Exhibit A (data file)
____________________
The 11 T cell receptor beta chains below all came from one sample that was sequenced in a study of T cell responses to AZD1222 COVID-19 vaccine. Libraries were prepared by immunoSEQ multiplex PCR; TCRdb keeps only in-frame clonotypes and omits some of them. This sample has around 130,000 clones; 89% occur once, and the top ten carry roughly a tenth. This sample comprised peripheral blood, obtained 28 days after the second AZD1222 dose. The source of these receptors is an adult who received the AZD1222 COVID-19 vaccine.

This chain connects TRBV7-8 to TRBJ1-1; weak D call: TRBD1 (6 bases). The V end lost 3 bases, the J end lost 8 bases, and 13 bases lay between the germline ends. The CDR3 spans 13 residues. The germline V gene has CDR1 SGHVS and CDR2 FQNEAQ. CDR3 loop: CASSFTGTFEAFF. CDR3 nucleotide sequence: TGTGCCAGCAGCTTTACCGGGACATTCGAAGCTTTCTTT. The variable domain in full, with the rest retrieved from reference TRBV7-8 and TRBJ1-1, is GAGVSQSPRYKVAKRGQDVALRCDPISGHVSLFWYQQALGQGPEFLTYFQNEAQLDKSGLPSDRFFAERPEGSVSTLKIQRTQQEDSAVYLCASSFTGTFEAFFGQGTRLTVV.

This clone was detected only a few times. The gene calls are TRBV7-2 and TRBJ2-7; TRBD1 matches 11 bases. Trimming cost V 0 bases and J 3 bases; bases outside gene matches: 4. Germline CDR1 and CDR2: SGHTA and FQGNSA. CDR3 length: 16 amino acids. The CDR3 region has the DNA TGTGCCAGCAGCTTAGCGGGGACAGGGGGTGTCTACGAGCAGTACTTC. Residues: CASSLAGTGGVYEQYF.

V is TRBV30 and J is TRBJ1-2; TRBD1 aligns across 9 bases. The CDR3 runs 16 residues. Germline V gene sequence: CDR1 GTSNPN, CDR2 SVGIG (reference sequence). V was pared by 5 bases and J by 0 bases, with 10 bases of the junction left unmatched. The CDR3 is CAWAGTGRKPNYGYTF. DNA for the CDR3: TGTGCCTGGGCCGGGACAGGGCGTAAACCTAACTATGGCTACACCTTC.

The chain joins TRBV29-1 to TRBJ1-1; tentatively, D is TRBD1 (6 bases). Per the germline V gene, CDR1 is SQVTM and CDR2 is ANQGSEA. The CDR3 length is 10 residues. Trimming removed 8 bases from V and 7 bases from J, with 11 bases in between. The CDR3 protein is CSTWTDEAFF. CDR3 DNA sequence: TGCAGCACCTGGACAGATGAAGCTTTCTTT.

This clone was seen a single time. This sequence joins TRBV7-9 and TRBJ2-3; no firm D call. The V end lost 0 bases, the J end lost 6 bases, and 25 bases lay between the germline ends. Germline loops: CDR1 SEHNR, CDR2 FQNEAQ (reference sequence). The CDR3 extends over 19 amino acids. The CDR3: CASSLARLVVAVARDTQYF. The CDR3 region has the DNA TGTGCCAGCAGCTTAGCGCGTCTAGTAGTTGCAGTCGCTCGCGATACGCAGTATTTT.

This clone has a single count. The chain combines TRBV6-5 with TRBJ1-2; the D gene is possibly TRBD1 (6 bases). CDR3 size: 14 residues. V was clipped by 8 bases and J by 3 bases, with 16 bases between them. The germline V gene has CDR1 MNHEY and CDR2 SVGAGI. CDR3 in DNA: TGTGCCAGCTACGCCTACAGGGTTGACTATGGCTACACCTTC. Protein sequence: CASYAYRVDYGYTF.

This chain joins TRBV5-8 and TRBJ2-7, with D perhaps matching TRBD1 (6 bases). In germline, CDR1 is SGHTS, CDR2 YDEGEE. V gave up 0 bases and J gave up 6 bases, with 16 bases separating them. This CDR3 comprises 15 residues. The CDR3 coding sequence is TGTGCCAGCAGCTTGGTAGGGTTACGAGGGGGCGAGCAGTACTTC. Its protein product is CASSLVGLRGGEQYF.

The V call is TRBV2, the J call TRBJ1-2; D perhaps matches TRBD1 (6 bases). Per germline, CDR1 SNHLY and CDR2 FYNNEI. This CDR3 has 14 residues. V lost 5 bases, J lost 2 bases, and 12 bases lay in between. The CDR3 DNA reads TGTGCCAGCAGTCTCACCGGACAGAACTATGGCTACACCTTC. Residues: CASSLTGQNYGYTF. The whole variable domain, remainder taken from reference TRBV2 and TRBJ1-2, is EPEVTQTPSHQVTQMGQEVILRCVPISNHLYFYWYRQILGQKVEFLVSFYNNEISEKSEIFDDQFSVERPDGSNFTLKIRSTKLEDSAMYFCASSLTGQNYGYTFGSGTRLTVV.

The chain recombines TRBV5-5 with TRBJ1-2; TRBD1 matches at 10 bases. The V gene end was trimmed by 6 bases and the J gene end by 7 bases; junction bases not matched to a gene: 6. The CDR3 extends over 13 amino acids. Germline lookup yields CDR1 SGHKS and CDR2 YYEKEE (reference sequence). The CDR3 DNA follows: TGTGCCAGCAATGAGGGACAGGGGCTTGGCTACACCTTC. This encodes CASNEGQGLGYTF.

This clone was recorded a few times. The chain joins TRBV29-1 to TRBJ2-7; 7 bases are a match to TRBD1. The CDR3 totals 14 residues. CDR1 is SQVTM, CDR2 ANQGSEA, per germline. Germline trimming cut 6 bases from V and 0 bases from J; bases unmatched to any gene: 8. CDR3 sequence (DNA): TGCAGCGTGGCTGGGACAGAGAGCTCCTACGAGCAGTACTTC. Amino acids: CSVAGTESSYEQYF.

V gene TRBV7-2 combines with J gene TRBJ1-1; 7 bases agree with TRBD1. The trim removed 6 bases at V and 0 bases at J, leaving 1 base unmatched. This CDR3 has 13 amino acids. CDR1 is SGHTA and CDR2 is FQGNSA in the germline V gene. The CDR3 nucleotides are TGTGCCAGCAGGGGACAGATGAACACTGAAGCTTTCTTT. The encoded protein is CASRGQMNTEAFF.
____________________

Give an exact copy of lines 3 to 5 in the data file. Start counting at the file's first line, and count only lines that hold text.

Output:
This clone was detected only a few times. The gene calls are TRBV7-2 and TRBJ2-7; TRBD1 matches 11 bases. Trimming cost V 0 bases and J 3 bases; bases outside gene matches: 4. Germline CDR1 and CDR2: SGHTA and FQGNSA. CDR3 length: 16 amino acids. The CDR3 region has the DNA TGTGCCAGCAGCTTAGCGGGGACAGGGGGTGTCTACGAGCAGTACTTC. Residues: CASSLAGTGGVYEQYF.

V is TRBV30 and J is TRBJ1-2; TRBD1 aligns across 9 bases. The CDR3 runs 16 residues. Germline V gene sequence: CDR1 GTSNPN, CDR2 SVGIG (reference sequence). V was pared by 5 bases and J by 0 bases, with 10 bases of the junction left unmatched. The CDR3 is CAWAGTGRKPNYGYTF. DNA for the CDR3: TGTGCCTGGGCCGGGACAGGGCGTAAACCTAACTATGGCTACACCTTC.

The chain joins TRBV29-1 to TRBJ1-1; tentatively, D is TRBD1 (6 bases). Per the germline V gene, CDR1 is SQVTM and CDR2 is ANQGSEA. The CDR3 length is 10 residues. Trimming removed 8 bases from V and 7 bases from J, with 11 bases in between. The CDR3 protein is CSTWTDEAFF. CDR3 DNA sequence: TGCAGCACCTGGACAGATGAAGCTTTCTTT.